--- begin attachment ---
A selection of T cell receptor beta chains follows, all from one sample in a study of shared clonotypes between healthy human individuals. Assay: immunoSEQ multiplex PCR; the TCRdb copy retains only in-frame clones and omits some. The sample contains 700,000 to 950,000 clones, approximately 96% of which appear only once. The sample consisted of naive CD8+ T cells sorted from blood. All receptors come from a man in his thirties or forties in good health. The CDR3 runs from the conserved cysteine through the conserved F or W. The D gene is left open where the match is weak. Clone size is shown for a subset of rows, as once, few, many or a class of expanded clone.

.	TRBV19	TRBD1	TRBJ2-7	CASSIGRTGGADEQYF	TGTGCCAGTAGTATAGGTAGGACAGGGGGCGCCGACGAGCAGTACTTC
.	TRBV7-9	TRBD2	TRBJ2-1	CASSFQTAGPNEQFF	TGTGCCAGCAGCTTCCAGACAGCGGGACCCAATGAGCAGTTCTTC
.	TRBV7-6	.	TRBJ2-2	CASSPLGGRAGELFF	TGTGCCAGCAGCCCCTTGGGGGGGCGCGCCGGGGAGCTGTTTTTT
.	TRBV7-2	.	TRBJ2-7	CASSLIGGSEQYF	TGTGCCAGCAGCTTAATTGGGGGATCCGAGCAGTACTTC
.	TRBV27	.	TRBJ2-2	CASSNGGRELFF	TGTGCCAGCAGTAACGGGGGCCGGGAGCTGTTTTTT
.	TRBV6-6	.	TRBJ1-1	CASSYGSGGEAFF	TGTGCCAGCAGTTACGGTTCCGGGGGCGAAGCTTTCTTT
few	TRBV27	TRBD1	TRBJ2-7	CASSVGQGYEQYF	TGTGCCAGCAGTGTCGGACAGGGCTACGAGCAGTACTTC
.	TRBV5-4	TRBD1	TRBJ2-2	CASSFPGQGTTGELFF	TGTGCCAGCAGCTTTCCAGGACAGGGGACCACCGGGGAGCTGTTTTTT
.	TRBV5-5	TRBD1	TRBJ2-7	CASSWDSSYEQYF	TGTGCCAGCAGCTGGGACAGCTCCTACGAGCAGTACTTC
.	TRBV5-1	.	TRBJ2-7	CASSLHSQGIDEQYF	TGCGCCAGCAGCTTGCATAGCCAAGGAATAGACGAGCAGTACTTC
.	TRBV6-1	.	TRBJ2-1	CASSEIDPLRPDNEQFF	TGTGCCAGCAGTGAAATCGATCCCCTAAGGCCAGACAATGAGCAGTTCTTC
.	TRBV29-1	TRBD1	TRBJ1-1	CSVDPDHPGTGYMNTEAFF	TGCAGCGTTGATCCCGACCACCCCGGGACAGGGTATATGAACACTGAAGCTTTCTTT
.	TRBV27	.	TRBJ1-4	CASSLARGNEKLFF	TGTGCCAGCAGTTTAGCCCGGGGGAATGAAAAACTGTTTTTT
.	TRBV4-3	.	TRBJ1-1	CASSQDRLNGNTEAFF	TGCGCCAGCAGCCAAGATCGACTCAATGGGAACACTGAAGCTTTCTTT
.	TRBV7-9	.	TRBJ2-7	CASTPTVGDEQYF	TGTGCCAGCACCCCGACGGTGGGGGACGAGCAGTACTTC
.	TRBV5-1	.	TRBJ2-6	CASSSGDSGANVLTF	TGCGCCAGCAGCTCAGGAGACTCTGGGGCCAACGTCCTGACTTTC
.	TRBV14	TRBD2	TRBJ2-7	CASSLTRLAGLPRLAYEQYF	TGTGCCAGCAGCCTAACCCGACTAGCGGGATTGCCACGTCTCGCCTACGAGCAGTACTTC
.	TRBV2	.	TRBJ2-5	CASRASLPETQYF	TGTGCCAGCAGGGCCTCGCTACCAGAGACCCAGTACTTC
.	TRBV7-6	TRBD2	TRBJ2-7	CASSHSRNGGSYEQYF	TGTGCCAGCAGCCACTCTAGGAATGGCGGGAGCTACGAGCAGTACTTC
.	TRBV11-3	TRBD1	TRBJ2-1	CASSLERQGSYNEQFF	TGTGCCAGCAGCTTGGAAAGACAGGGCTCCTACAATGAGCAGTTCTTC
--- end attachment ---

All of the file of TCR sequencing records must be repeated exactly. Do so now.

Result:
A selection of T cell receptor beta chains follows, all from one sample in a study of shared clonotypes between healthy human individuals. Assay: immunoSEQ multiplex PCR; the TCRdb copy retains only in-frame clones and omits some. The sample contains 700,000 to 950,000 clones, approximately 96% of which appear only once. The sample consisted of naive CD8+ T cells sorted from blood. All receptors come from a man in his thirties or forties in good health. The CDR3 runs from the conserved cysteine through the conserved F or W. The D gene is left open where the match is weak. Clone size is shown for a subset of rows, as once, few, many or a class of expanded clone.

.	TRBV19	TRBD1	TRBJ2-7	CASSIGRTGGADEQYF	TGTGCCAGTAGTATAGGTAGGACAGGGGGCGCCGACGAGCAGTACTTC
.	TRBV7-9	TRBD2	TRBJ2-1	CASSFQTAGPNEQFF	TGTGCCAGCAGCTTCCAGACAGCGGGACCCAATGAGCAGTTCTTC
.	TRBV7-6	.	TRBJ2-2	CASSPLGGRAGELFF	TGTGCCAGCAGCCCCTTGGGGGGGCGCGCCGGGGAGCTGTTTTTT
.	TRBV7-2	.	TRBJ2-7	CASSLIGGSEQYF	TGTGCCAGCAGCTTAATTGGGGGATCCGAGCAGTACTTC
.	TRBV27	.	TRBJ2-2	CASSNGGRELFF	TGTGCCAGCAGTAACGGGGGCCGGGAGCTGTTTTTT
.	TRBV6-6	.	TRBJ1-1	CASSYGSGGEAFF	TGTGCCAGCAGTTACGGTTCCGGGGGCGAAGCTTTCTTT
few	TRBV27	TRBD1	TRBJ2-7	CASSVGQGYEQYF	TGTGCCAGCAGTGTCGGACAGGGCTACGAGCAGTACTTC
.	TRBV5-4	TRBD1	TRBJ2-2	CASSFPGQGTTGELFF	TGTGCCAGCAGCTTTCCAGGACAGGGGACCACCGGGGAGCTGTTTTTT
.	TRBV5-5	TRBD1	TRBJ2-7	CASSWDSSYEQYF	TGTGCCAGCAGCTGGGACAGCTCCTACGAGCAGTACTTC
.	TRBV5-1	.	TRBJ2-7	CASSLHSQGIDEQYF	TGCGCCAGCAGCTTGCATAGCCAAGGAATAGACGAGCAGTACTTC
.	TRBV6-1	.	TRBJ2-1	CASSEIDPLRPDNEQFF	TGTGCCAGCAGTGAAATCGATCCCCTAAGGCCAGACAATGAGCAGTTCTTC
.	TRBV29-1	TRBD1	TRBJ1-1	CSVDPDHPGTGYMNTEAFF	TGCAGCGTTGATCCCGACCACCCCGGGACAGGGTATATGAACACTGAAGCTTTCTTT
.	TRBV27	.	TRBJ1-4	CASSLARGNEKLFF	TGTGCCAGCAGTTTAGCCCGGGGGAATGAAAAACTGTTTTTT
.	TRBV4-3	.	TRBJ1-1	CASSQDRLNGNTEAFF	TGCGCCAGCAGCCAAGATCGACTCAATGGGAACACTGAAGCTTTCTTT
.	TRBV7-9	.	TRBJ2-7	CASTPTVGDEQYF	TGTGCCAGCACCCCGACGGTGGGGGACGAGCAGTACTTC
.	TRBV5-1	.	TRBJ2-6	CASSSGDSGANVLTF	TGCGCCAGCAGCTCAGGAGACTCTGGGGCCAACGTCCTGACTTTC
.	TRBV14	TRBD2	TRBJ2-7	CASSLTRLAGLPRLAYEQYF	TGTGCCAGCAGCCTAACCCGACTAGCGGGATTGCCACGTCTCGCCTACGAGCAGTACTTC
.	TRBV2	.	TRBJ2-5	CASRASLPETQYF	TGTGCCAGCAGGGCCTCGCTACCAGAGACCCAGTACTTC
.	TRBV7-6	TRBD2	TRBJ2-7	CASSHSRNGGSYEQYF	TGTGCCAGCAGCCACTCTAGGAATGGCGGGAGCTACGAGCAGTACTTC
.	TRBV11-3	TRBD1	TRBJ2-1	CASSLERQGSYNEQFF	TGTGCCAGCAGCTTGGAAAGACAGGGCTCCTACAATGAGCAGTTCTTC